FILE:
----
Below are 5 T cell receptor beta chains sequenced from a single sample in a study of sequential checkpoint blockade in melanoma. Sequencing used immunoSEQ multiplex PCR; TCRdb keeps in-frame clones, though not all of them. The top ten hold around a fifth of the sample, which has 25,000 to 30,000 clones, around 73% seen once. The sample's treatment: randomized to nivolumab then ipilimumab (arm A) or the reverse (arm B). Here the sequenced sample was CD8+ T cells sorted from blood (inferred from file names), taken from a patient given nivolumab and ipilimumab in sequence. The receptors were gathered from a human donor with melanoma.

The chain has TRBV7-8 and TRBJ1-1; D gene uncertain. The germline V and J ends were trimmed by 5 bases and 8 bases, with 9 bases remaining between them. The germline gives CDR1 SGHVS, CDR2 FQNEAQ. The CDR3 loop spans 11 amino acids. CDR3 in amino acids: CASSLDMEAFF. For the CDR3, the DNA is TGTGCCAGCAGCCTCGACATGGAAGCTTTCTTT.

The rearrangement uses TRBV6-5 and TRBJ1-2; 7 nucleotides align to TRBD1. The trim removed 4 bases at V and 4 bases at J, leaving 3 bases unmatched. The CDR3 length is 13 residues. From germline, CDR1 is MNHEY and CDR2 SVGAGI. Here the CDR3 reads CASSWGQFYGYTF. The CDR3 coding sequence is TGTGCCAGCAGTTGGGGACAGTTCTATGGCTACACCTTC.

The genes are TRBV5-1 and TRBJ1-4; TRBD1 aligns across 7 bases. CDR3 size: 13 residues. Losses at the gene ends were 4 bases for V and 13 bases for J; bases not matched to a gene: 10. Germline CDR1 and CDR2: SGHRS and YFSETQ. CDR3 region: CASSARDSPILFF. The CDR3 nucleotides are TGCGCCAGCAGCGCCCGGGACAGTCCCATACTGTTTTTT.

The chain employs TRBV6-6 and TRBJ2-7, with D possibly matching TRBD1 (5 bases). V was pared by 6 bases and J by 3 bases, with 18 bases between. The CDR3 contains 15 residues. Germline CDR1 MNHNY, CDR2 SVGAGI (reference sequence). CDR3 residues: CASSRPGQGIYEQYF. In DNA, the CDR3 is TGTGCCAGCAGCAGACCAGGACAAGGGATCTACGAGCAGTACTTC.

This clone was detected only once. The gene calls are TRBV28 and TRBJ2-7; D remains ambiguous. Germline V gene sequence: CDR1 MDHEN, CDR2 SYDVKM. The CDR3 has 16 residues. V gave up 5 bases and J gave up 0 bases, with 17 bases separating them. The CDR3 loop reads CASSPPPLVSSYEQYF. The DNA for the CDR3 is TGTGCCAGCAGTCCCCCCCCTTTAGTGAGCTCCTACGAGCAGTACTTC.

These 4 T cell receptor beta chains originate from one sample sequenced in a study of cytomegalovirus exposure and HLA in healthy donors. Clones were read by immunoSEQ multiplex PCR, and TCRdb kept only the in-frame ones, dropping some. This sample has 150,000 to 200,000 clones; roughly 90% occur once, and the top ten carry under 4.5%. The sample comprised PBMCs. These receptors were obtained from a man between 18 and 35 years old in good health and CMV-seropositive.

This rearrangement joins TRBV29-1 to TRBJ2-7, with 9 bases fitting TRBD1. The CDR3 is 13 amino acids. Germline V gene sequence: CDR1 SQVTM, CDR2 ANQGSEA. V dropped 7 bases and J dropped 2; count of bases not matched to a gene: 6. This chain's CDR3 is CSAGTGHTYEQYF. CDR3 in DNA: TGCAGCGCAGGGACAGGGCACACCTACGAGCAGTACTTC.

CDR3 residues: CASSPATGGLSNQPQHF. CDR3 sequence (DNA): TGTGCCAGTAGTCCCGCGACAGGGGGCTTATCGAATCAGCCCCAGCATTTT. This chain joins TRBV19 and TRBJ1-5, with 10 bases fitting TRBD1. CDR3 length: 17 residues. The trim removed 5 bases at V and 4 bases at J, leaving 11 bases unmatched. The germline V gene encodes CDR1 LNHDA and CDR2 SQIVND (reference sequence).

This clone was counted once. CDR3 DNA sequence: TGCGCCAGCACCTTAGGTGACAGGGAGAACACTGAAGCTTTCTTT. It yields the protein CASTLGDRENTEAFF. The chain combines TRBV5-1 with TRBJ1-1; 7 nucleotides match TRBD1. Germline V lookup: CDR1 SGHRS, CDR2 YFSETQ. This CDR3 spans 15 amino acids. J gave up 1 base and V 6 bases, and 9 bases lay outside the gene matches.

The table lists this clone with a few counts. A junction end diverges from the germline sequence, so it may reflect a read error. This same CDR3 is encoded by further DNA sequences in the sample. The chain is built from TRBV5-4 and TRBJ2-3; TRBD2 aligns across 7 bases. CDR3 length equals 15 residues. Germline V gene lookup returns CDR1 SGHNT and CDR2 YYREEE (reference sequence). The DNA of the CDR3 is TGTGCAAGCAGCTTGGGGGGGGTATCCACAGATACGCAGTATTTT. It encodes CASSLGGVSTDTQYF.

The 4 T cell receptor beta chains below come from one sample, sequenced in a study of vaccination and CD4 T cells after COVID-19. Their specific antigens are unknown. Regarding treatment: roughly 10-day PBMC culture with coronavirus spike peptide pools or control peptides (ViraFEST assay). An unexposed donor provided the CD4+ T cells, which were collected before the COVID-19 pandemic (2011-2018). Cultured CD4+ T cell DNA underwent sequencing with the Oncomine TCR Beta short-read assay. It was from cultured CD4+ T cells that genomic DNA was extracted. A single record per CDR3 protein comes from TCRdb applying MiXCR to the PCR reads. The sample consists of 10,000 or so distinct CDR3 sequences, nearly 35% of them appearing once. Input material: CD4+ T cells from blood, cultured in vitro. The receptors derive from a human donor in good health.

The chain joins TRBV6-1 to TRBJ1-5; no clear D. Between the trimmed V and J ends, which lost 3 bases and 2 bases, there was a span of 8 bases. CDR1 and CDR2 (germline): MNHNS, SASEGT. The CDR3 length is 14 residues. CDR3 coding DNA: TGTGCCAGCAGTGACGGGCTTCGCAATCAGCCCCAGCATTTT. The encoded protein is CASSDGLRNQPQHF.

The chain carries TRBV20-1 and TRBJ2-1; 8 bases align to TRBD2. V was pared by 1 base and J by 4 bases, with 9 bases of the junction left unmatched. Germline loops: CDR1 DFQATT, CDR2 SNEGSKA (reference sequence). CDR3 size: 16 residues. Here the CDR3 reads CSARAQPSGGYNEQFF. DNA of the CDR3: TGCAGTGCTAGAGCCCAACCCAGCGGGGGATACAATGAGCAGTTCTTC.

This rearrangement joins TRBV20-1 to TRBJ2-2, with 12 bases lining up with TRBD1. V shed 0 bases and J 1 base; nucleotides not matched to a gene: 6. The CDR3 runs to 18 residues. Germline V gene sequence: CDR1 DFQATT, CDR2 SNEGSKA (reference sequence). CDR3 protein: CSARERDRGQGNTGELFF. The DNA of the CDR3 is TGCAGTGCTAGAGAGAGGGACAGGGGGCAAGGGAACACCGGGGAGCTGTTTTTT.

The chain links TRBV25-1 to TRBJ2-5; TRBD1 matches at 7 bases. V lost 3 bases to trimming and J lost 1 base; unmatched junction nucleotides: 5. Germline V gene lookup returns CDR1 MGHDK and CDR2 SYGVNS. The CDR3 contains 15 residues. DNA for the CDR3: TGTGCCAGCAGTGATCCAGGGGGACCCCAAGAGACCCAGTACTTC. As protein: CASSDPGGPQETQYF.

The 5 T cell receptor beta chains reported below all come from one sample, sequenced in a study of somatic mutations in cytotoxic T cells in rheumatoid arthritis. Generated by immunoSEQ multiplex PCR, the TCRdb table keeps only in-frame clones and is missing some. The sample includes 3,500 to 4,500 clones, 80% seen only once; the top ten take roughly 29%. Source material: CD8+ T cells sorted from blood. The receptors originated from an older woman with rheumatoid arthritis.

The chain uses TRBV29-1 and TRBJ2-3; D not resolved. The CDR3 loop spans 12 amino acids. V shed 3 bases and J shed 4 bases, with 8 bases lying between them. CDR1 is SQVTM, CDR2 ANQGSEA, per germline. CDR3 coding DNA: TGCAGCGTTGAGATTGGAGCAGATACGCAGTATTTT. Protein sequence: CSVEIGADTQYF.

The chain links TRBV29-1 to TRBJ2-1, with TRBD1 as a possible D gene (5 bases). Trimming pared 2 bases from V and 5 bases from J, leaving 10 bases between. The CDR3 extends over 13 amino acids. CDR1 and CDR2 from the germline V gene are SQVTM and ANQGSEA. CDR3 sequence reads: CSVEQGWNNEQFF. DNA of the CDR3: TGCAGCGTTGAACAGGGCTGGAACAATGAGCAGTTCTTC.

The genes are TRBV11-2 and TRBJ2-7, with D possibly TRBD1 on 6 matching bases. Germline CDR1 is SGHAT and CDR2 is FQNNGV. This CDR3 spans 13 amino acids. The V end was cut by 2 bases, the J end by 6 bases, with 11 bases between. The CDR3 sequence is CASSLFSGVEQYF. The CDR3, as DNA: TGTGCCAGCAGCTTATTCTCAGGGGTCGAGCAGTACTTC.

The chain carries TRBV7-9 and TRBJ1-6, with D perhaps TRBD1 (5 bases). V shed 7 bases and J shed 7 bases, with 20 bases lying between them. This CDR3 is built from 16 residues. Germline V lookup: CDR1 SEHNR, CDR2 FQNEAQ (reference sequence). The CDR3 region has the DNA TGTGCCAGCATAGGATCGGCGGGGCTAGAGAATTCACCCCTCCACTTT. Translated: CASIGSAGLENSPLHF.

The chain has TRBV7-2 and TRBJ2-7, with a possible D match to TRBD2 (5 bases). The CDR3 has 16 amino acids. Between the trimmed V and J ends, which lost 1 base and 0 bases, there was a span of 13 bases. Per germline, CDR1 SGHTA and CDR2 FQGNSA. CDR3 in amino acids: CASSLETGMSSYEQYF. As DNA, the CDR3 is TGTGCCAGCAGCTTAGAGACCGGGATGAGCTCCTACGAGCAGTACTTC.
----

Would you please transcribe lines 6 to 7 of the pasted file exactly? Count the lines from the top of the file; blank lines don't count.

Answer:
This clone was detected only once. The gene calls are TRBV28 and TRBJ2-7; D remains ambiguous. Germline V gene sequence: CDR1 MDHEN, CDR2 SYDVKM. The CDR3 has 16 residues. V gave up 5 bases and J gave up 0 bases, with 17 bases separating them. The CDR3 loop reads CASSPPPLVSSYEQYF. The DNA for the CDR3 is TGTGCCAGCAGTCCCCCCCCTTTAGTGAGCTCCTACGAGCAGTACTTC.

These 4 T cell receptor beta chains originate from one sample sequenced in a study of cytomegalovirus exposure and HLA in healthy donors. Clones were read by immunoSEQ multiplex PCR, and TCRdb kept only the in-frame ones, dropping some. This sample has 150,000 to 200,000 clones; roughly 90% occur once, and the top ten carry under 4.5%. The sample comprised PBMCs. These receptors were obtained from a man between 18 and 35 years old in good health and CMV-seropositive.